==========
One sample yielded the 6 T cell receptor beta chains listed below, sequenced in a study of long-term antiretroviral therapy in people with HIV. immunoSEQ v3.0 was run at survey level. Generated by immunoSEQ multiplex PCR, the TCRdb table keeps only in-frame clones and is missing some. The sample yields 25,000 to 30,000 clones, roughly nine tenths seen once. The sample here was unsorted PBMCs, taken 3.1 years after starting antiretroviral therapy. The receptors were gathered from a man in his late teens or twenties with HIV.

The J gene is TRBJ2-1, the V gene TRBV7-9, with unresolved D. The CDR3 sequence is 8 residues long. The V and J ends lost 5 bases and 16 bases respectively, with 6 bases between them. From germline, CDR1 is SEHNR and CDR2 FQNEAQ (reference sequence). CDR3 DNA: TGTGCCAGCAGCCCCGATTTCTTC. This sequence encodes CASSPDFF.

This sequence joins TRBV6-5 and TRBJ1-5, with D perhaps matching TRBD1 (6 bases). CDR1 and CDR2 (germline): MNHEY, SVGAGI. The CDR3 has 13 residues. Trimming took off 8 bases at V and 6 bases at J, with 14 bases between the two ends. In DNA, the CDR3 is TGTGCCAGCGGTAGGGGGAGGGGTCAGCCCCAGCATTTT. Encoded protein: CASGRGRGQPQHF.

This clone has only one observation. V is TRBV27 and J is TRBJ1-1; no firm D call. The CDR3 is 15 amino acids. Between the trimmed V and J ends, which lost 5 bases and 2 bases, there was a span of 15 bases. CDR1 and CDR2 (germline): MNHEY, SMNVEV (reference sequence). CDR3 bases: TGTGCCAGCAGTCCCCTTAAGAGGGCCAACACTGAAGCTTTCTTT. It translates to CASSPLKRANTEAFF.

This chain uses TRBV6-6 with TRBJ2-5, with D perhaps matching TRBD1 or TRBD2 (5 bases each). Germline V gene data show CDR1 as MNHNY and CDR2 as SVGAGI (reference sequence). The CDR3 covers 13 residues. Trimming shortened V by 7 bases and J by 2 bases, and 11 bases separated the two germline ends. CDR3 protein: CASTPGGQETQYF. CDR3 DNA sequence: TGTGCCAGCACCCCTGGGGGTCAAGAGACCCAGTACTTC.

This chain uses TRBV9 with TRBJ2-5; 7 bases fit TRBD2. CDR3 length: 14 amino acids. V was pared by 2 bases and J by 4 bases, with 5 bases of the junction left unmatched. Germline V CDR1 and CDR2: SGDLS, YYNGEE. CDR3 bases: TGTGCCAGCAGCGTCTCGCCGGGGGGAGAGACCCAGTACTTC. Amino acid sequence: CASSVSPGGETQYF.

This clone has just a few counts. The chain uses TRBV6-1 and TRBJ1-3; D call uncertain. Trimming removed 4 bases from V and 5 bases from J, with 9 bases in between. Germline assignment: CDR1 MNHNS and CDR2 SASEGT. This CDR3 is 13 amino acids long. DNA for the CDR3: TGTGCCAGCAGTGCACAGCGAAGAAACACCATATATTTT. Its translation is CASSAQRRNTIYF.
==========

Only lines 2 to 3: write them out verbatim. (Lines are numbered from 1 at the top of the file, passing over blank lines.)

The J gene is TRBJ2-1, the V gene TRBV7-9, with unresolved D. The CDR3 sequence is 8 residues long. The V and J ends lost 5 bases and 16 bases respectively, with 6 bases between them. From germline, CDR1 is SEHNR and CDR2 FQNEAQ (reference sequence). CDR3 DNA: TGTGCCAGCAGCCCCGATTTCTTC. This sequence encodes CASSPDFF.

This sequence joins TRBV6-5 and TRBJ1-5, with D perhaps matching TRBD1 (6 bases). CDR1 and CDR2 (germline): MNHEY, SVGAGI. The CDR3 has 13 residues. Trimming took off 8 bases at V and 6 bases at J, with 14 bases between the two ends. In DNA, the CDR3 is TGTGCCAGCGGTAGGGGGAGGGGTCAGCCCCAGCATTTT. Encoded protein: CASGRGRGQPQHF.